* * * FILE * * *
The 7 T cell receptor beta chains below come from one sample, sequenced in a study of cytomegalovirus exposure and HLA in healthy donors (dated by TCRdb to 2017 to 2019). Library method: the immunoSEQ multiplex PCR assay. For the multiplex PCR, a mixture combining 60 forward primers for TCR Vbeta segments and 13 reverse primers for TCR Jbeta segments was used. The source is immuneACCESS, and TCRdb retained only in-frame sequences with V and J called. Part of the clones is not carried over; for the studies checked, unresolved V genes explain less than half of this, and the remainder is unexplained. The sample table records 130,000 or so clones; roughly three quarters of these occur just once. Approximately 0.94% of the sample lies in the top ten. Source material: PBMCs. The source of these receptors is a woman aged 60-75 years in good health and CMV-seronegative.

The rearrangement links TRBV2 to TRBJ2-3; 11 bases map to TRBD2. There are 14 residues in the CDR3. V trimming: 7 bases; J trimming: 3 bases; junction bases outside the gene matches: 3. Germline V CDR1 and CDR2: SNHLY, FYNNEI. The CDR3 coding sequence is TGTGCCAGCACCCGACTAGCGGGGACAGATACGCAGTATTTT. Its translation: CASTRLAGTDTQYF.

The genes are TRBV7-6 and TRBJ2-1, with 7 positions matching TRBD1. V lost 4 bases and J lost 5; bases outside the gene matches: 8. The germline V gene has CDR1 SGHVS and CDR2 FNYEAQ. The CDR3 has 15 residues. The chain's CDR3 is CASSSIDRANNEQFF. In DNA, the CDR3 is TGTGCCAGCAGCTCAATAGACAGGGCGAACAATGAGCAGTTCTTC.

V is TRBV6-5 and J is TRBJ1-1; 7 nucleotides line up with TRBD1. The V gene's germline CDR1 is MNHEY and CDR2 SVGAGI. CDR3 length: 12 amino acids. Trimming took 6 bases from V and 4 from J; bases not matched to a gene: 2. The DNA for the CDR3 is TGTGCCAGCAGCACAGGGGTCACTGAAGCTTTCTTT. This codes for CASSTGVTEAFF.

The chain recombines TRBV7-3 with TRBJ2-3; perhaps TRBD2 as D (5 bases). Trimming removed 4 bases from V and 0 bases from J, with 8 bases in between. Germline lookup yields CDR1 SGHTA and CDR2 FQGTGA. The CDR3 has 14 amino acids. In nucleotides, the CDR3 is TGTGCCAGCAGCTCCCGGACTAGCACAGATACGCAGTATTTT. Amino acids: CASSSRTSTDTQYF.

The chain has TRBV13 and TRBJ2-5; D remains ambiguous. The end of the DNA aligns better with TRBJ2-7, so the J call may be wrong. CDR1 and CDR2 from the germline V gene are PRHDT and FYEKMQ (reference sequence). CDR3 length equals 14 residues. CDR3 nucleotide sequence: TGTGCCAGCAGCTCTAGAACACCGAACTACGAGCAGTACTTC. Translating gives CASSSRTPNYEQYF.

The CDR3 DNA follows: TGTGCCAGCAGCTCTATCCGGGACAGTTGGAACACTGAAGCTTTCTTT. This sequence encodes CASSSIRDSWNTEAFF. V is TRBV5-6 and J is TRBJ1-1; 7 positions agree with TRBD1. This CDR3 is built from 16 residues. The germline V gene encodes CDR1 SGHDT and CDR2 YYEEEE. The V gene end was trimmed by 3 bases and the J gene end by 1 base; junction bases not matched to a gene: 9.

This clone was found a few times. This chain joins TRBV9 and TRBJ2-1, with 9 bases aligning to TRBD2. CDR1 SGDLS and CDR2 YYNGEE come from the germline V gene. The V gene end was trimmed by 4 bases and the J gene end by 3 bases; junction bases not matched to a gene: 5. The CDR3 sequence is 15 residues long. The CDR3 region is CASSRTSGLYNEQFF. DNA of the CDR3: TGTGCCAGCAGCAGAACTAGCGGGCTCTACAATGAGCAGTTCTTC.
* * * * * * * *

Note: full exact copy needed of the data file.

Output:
The 7 T cell receptor beta chains below come from one sample, sequenced in a study of cytomegalovirus exposure and HLA in healthy donors (dated by TCRdb to 2017 to 2019). Library method: the immunoSEQ multiplex PCR assay. For the multiplex PCR, a mixture combining 60 forward primers for TCR Vbeta segments and 13 reverse primers for TCR Jbeta segments was used. The source is immuneACCESS, and TCRdb retained only in-frame sequences with V and J called. Part of the clones is not carried over; for the studies checked, unresolved V genes explain less than half of this, and the remainder is unexplained. The sample table records 130,000 or so clones; roughly three quarters of these occur just once. Approximately 0.94% of the sample lies in the top ten. Source material: PBMCs. The source of these receptors is a woman aged 60-75 years in good health and CMV-seronegative.

The rearrangement links TRBV2 to TRBJ2-3; 11 bases map to TRBD2. There are 14 residues in the CDR3. V trimming: 7 bases; J trimming: 3 bases; junction bases outside the gene matches: 3. Germline V CDR1 and CDR2: SNHLY, FYNNEI. The CDR3 coding sequence is TGTGCCAGCACCCGACTAGCGGGGACAGATACGCAGTATTTT. Its translation: CASTRLAGTDTQYF.

The genes are TRBV7-6 and TRBJ2-1, with 7 positions matching TRBD1. V lost 4 bases and J lost 5; bases outside the gene matches: 8. The germline V gene has CDR1 SGHVS and CDR2 FNYEAQ. The CDR3 has 15 residues. The chain's CDR3 is CASSSIDRANNEQFF. In DNA, the CDR3 is TGTGCCAGCAGCTCAATAGACAGGGCGAACAATGAGCAGTTCTTC.

V is TRBV6-5 and J is TRBJ1-1; 7 nucleotides line up with TRBD1. The V gene's germline CDR1 is MNHEY and CDR2 SVGAGI. CDR3 length: 12 amino acids. Trimming took 6 bases from V and 4 from J; bases not matched to a gene: 2. The DNA for the CDR3 is TGTGCCAGCAGCACAGGGGTCACTGAAGCTTTCTTT. This codes for CASSTGVTEAFF.

The chain recombines TRBV7-3 with TRBJ2-3; perhaps TRBD2 as D (5 bases). Trimming removed 4 bases from V and 0 bases from J, with 8 bases in between. Germline lookup yields CDR1 SGHTA and CDR2 FQGTGA. The CDR3 has 14 amino acids. In nucleotides, the CDR3 is TGTGCCAGCAGCTCCCGGACTAGCACAGATACGCAGTATTTT. Amino acids: CASSSRTSTDTQYF.

The chain has TRBV13 and TRBJ2-5; D remains ambiguous. The end of the DNA aligns better with TRBJ2-7, so the J call may be wrong. CDR1 and CDR2 from the germline V gene are PRHDT and FYEKMQ (reference sequence). CDR3 length equals 14 residues. CDR3 nucleotide sequence: TGTGCCAGCAGCTCTAGAACACCGAACTACGAGCAGTACTTC. Translating gives CASSSRTPNYEQYF.

The CDR3 DNA follows: TGTGCCAGCAGCTCTATCCGGGACAGTTGGAACACTGAAGCTTTCTTT. This sequence encodes CASSSIRDSWNTEAFF. V is TRBV5-6 and J is TRBJ1-1; 7 positions agree with TRBD1. This CDR3 is built from 16 residues. The germline V gene encodes CDR1 SGHDT and CDR2 YYEEEE. The V gene end was trimmed by 3 bases and the J gene end by 1 base; junction bases not matched to a gene: 9.

This clone was found a few times. This chain joins TRBV9 and TRBJ2-1, with 9 bases aligning to TRBD2. CDR1 SGDLS and CDR2 YYNGEE come from the germline V gene. The V gene end was trimmed by 4 bases and the J gene end by 3 bases; junction bases not matched to a gene: 5. The CDR3 sequence is 15 residues long. The CDR3 region is CASSRTSGLYNEQFF. DNA of the CDR3: TGTGCCAGCAGCAGAACTAGCGGGCTCTACAATGAGCAGTTCTTC.